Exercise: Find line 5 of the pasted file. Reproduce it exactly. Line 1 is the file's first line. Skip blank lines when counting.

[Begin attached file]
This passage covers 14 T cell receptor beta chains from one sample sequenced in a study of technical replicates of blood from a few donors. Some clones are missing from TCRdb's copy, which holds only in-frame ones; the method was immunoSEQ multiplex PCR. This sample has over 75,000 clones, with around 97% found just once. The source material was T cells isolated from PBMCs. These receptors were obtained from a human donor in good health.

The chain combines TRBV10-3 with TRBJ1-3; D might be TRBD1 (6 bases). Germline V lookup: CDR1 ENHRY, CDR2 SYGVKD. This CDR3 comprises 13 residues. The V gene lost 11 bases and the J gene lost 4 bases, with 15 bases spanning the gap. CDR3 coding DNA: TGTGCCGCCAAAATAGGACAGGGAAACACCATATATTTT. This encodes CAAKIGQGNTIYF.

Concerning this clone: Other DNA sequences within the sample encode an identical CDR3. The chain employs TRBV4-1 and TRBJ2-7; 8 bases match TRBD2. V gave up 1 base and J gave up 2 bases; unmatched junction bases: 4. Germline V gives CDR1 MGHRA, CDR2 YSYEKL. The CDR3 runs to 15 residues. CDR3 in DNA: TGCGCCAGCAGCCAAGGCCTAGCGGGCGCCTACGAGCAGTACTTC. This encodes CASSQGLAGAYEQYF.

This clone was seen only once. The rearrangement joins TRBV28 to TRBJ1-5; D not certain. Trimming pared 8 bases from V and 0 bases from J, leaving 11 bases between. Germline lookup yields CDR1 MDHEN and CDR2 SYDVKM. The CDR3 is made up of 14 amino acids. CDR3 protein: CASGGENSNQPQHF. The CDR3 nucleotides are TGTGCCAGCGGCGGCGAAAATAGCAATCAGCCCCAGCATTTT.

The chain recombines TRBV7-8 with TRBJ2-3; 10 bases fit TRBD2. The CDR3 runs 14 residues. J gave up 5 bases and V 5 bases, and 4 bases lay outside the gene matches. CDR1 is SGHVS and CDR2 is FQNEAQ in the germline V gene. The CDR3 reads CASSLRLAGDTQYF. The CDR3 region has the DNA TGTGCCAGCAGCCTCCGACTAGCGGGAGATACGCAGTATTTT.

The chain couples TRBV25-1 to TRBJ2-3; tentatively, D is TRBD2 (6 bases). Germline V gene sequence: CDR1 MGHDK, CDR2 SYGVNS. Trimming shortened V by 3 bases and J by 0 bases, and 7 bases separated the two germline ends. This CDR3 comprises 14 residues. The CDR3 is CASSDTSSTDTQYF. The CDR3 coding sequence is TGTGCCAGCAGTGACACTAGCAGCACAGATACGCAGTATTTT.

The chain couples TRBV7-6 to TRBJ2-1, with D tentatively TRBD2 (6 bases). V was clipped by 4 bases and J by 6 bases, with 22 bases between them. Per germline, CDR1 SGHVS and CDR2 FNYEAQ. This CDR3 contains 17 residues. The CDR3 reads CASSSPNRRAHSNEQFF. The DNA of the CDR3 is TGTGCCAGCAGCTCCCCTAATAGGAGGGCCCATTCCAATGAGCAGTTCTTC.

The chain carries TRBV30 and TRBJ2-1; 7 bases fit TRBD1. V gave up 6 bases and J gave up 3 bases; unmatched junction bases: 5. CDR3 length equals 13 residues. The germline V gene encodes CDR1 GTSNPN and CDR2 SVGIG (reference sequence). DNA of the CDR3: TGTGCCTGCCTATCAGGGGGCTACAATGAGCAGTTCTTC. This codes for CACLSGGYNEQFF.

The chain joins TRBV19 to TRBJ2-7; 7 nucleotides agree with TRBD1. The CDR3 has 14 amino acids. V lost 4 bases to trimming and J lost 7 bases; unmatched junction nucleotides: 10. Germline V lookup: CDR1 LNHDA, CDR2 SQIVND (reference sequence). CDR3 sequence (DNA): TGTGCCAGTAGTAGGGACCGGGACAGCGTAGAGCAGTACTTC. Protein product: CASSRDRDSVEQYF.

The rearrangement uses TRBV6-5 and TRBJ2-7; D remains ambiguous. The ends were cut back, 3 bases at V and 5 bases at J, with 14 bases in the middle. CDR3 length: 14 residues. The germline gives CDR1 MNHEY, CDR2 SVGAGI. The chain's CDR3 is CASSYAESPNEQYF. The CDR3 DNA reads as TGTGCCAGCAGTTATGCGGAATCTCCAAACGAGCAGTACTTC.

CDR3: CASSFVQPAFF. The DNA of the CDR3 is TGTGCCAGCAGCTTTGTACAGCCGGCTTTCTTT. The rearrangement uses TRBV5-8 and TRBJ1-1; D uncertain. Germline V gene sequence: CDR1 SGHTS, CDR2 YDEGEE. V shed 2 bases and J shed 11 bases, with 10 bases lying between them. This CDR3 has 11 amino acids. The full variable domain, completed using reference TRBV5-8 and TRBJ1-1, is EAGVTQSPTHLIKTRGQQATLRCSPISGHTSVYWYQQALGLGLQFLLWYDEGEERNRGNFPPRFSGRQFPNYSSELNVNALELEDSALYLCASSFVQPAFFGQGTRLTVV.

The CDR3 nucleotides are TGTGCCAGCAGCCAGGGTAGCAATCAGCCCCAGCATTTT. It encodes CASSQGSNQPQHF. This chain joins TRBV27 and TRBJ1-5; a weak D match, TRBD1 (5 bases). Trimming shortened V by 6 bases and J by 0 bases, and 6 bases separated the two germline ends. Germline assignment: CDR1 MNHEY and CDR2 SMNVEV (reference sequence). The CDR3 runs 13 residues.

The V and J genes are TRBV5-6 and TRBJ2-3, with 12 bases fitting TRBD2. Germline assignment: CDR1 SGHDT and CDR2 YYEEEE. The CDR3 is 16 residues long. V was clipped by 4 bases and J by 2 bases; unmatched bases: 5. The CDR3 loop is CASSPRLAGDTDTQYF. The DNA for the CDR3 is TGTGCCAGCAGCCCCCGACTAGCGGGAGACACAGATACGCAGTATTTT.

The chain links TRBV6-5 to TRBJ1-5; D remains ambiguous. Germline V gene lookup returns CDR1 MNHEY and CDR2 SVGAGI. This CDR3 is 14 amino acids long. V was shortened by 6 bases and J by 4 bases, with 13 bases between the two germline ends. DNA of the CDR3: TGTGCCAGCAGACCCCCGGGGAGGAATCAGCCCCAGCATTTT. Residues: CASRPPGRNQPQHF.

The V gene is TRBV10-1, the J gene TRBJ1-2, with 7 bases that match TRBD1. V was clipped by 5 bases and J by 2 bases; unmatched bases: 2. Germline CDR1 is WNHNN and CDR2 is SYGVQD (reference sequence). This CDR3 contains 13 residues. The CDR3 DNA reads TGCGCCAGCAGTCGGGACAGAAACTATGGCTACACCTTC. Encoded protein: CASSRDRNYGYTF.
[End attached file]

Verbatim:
The chain recombines TRBV7-8 with TRBJ2-3; 10 bases fit TRBD2. The CDR3 runs 14 residues. J gave up 5 bases and V 5 bases, and 4 bases lay outside the gene matches. CDR1 is SGHVS and CDR2 is FQNEAQ in the germline V gene. The CDR3 reads CASSLRLAGDTQYF. The CDR3 region has the DNA TGTGCCAGCAGCCTCCGACTAGCGGGAGATACGCAGTATTTT.